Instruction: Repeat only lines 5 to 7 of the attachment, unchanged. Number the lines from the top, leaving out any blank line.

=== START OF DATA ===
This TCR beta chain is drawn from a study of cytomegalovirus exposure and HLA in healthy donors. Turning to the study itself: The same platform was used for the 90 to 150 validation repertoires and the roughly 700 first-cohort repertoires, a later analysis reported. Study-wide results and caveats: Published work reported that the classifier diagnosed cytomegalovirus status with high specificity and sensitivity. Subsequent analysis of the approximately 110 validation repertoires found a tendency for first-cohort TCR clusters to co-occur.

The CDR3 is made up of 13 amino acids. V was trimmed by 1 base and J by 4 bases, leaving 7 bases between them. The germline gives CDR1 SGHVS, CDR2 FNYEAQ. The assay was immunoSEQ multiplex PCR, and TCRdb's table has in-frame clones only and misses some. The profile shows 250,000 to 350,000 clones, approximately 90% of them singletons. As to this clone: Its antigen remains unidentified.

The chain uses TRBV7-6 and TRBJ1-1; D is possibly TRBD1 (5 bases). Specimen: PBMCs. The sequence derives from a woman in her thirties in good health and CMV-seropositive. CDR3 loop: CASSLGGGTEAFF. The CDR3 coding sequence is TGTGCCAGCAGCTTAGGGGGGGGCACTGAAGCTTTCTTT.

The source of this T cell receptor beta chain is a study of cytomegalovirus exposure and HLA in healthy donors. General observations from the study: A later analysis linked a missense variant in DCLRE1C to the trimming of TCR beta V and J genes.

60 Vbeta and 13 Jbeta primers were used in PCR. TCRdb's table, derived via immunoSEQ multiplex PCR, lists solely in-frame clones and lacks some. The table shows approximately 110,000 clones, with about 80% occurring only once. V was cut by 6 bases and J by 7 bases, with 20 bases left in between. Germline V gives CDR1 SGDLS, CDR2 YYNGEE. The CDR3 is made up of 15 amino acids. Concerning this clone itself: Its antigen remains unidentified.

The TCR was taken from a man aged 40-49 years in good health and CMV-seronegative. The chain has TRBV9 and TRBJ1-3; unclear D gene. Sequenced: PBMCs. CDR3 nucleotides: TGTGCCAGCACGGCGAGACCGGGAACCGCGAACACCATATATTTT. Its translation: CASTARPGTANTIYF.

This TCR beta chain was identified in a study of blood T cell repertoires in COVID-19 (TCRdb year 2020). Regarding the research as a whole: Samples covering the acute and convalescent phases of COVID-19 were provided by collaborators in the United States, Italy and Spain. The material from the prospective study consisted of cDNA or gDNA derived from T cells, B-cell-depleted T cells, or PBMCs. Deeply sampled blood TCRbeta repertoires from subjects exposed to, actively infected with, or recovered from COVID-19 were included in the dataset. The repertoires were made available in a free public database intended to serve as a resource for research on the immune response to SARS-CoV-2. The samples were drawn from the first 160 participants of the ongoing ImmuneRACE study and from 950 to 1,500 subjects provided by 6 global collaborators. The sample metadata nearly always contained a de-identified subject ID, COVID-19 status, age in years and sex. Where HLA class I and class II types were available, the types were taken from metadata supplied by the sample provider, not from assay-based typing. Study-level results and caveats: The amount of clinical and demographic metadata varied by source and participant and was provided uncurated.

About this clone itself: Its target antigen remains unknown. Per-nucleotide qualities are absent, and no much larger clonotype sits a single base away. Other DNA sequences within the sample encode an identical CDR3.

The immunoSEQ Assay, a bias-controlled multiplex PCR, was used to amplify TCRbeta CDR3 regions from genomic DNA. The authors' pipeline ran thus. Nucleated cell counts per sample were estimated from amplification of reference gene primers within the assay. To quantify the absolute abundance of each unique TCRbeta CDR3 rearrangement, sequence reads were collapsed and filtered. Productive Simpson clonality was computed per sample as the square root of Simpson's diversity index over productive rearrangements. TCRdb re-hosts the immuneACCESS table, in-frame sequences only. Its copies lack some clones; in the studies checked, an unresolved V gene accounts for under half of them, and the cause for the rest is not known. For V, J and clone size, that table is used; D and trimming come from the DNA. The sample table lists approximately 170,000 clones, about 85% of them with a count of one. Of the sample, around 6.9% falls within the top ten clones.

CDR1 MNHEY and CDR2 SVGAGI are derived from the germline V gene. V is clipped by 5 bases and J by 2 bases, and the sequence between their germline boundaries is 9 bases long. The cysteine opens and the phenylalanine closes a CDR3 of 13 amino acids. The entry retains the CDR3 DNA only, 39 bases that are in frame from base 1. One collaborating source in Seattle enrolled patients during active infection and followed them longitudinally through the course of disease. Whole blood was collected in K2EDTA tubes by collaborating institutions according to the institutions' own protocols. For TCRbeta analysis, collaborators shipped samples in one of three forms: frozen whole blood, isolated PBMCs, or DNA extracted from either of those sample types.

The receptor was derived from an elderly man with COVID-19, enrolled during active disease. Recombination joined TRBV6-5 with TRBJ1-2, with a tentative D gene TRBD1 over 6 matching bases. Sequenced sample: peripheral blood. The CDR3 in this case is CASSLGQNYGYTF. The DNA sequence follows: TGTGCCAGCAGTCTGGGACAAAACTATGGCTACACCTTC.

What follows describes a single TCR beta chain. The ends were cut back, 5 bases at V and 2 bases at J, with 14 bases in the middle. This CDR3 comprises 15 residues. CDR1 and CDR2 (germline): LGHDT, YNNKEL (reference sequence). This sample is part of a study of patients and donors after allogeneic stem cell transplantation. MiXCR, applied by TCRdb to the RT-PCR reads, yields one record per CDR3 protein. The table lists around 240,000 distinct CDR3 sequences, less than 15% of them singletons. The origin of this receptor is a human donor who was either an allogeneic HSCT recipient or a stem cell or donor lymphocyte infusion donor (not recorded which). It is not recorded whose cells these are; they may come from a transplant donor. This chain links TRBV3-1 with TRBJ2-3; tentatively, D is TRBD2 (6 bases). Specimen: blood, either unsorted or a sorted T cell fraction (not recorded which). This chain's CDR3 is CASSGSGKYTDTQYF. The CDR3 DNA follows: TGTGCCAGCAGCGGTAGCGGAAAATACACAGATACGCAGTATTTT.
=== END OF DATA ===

60 Vbeta and 13 Jbeta primers were used in PCR. TCRdb's table, derived via immunoSEQ multiplex PCR, lists solely in-frame clones and lacks some. The table shows approximately 110,000 clones, with about 80% occurring only once. V was cut by 6 bases and J by 7 bases, with 20 bases left in between. Germline V gives CDR1 SGDLS, CDR2 YYNGEE. The CDR3 is made up of 15 amino acids. Concerning this clone itself: Its antigen remains unidentified.

The TCR was taken from a man aged 40-49 years in good health and CMV-seronegative. The chain has TRBV9 and TRBJ1-3; unclear D gene. Sequenced: PBMCs. CDR3 nucleotides: TGTGCCAGCACGGCGAGACCGGGAACCGCGAACACCATATATTTT. Its translation: CASTARPGTANTIYF.

This TCR beta chain was identified in a study of blood T cell repertoires in COVID-19 (TCRdb year 2020). Regarding the research as a whole: Samples covering the acute and convalescent phases of COVID-19 were provided by collaborators in the United States, Italy and Spain. The material from the prospective study consisted of cDNA or gDNA derived from T cells, B-cell-depleted T cells, or PBMCs. Deeply sampled blood TCRbeta repertoires from subjects exposed to, actively infected with, or recovered from COVID-19 were included in the dataset. The repertoires were made available in a free public database intended to serve as a resource for research on the immune response to SARS-CoV-2. The samples were drawn from the first 160 participants of the ongoing ImmuneRACE study and from 950 to 1,500 subjects provided by 6 global collaborators. The sample metadata nearly always contained a de-identified subject ID, COVID-19 status, age in years and sex. Where HLA class I and class II types were available, the types were taken from metadata supplied by the sample provider, not from assay-based typing. Study-level results and caveats: The amount of clinical and demographic metadata varied by source and participant and was provided uncurated.